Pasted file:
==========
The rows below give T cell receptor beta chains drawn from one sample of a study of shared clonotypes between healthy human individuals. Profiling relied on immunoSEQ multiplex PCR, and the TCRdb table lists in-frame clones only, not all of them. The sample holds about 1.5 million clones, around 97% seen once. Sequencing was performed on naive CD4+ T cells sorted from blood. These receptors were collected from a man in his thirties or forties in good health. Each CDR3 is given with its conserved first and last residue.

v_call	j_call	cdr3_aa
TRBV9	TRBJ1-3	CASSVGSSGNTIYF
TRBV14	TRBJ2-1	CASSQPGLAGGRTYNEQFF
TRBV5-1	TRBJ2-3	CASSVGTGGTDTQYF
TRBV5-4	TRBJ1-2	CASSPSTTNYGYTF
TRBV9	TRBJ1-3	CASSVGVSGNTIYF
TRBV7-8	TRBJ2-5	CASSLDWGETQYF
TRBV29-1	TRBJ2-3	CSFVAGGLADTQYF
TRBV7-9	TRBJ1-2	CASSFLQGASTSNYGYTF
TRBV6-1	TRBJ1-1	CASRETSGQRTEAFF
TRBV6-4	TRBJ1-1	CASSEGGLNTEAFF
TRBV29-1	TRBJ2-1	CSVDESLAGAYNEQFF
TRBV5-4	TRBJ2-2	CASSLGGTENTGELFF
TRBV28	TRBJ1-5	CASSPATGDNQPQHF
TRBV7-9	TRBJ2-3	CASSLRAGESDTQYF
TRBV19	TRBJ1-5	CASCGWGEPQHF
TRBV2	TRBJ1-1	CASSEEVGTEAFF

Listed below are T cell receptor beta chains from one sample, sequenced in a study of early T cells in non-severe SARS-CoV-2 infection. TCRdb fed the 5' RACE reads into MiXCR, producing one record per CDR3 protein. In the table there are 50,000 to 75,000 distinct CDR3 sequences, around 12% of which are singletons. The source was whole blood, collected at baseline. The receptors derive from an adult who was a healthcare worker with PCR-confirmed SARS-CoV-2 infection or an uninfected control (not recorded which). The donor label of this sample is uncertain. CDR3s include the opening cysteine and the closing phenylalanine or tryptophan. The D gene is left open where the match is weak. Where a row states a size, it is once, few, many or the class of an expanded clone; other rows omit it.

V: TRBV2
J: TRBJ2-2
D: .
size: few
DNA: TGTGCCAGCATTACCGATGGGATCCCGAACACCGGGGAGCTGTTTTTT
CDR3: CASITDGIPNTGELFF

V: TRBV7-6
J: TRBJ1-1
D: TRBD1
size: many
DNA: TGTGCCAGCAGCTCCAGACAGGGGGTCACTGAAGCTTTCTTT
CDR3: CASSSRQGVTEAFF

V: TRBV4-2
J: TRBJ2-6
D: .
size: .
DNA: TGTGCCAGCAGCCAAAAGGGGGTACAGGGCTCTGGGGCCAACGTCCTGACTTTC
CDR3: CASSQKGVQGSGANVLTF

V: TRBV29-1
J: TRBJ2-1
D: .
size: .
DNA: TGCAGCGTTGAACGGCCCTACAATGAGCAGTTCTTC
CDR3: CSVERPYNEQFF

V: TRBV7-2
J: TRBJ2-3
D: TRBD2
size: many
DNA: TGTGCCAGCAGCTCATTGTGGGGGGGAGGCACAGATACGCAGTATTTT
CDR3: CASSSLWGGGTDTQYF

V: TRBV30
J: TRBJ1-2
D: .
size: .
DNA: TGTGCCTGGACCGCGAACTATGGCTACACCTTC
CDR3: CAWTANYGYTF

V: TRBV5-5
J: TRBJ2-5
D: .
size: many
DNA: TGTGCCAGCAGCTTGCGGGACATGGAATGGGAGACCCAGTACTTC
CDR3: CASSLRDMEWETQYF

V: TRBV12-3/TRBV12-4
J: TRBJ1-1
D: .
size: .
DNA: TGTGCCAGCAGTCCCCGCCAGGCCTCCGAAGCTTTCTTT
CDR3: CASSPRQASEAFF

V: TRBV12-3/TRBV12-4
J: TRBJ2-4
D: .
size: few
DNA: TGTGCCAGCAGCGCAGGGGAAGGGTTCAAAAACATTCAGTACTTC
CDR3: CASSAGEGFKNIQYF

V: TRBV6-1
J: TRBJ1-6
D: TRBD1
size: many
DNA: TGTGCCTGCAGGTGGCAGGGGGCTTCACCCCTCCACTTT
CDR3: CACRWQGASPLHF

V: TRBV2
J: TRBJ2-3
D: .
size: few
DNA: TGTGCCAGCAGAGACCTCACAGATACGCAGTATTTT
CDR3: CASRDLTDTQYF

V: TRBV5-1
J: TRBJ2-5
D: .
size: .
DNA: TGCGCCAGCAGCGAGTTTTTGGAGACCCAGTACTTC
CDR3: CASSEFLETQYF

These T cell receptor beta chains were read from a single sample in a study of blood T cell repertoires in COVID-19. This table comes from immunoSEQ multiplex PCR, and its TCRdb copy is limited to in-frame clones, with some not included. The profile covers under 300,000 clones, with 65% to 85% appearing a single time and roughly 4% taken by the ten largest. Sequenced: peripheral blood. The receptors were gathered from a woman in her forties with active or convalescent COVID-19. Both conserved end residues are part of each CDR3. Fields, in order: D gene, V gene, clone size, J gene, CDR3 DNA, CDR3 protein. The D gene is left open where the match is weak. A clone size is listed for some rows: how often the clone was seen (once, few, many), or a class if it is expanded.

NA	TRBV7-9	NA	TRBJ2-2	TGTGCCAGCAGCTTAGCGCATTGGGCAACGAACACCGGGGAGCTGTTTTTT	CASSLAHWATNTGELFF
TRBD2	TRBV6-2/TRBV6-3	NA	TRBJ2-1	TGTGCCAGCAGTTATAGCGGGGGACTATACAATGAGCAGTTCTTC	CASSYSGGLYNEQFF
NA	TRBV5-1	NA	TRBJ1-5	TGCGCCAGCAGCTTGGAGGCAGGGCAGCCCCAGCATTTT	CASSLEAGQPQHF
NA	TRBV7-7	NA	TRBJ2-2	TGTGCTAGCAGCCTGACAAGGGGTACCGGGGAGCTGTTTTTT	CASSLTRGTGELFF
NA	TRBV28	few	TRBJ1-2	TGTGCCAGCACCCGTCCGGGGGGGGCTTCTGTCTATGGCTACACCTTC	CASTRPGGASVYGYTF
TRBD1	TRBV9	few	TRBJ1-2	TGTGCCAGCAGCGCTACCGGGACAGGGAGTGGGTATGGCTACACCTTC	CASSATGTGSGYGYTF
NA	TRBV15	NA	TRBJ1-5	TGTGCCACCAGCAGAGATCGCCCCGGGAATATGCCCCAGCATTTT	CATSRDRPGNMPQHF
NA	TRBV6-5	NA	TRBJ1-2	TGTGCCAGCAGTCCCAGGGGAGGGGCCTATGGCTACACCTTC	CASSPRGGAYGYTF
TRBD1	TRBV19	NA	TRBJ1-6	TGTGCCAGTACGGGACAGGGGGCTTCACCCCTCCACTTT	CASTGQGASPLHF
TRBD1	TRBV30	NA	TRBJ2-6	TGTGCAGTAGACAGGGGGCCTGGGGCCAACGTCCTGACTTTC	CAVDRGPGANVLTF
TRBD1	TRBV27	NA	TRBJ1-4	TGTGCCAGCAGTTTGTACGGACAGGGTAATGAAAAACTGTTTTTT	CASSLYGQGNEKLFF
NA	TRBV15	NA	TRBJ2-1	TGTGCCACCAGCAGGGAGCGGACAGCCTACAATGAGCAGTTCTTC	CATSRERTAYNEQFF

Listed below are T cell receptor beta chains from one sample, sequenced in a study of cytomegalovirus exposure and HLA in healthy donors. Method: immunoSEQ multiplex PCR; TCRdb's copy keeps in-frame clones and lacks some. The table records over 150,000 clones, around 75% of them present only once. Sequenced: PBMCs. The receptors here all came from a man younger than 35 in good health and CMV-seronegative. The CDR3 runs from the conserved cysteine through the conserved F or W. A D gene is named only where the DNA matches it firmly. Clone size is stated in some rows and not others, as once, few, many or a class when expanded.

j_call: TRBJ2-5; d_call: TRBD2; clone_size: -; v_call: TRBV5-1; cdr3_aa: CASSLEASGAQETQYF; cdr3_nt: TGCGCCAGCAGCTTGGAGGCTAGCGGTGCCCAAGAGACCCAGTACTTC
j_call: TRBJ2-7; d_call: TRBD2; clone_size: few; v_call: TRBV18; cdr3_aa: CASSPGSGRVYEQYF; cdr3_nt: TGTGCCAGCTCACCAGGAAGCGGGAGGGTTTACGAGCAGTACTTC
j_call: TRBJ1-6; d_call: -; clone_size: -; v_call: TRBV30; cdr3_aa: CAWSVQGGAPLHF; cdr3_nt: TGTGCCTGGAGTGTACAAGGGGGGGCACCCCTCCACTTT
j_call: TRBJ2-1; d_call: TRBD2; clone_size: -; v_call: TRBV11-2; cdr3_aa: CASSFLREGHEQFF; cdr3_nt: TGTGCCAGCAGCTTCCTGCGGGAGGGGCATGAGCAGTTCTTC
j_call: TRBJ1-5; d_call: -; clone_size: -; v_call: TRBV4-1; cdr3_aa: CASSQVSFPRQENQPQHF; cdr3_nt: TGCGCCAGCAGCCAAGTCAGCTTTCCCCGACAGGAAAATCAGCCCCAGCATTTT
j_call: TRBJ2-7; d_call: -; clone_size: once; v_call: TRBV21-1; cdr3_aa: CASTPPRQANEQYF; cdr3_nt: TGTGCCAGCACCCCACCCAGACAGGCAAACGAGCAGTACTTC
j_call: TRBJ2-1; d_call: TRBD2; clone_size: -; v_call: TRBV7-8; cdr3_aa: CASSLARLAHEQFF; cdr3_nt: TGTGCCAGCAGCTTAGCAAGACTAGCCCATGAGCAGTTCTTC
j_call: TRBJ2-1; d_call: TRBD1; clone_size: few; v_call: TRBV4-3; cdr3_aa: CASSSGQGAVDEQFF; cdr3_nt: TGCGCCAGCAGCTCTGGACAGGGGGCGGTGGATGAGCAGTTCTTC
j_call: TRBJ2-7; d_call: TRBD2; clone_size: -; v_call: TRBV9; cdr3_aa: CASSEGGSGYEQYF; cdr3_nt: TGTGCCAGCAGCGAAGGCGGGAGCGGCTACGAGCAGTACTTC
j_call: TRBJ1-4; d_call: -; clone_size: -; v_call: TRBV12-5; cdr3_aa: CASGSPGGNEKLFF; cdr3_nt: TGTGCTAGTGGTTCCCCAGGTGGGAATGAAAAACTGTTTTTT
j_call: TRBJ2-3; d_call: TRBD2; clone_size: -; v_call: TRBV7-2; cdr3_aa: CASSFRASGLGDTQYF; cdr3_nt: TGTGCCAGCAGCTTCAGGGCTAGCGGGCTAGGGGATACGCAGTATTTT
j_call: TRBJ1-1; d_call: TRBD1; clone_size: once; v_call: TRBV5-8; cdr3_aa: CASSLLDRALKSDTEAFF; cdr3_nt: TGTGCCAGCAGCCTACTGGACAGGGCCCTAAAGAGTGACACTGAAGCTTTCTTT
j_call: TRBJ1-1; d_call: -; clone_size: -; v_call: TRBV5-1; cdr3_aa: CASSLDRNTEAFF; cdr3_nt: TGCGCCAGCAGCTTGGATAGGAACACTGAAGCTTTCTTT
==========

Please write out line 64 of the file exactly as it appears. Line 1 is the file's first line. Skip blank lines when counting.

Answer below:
D: .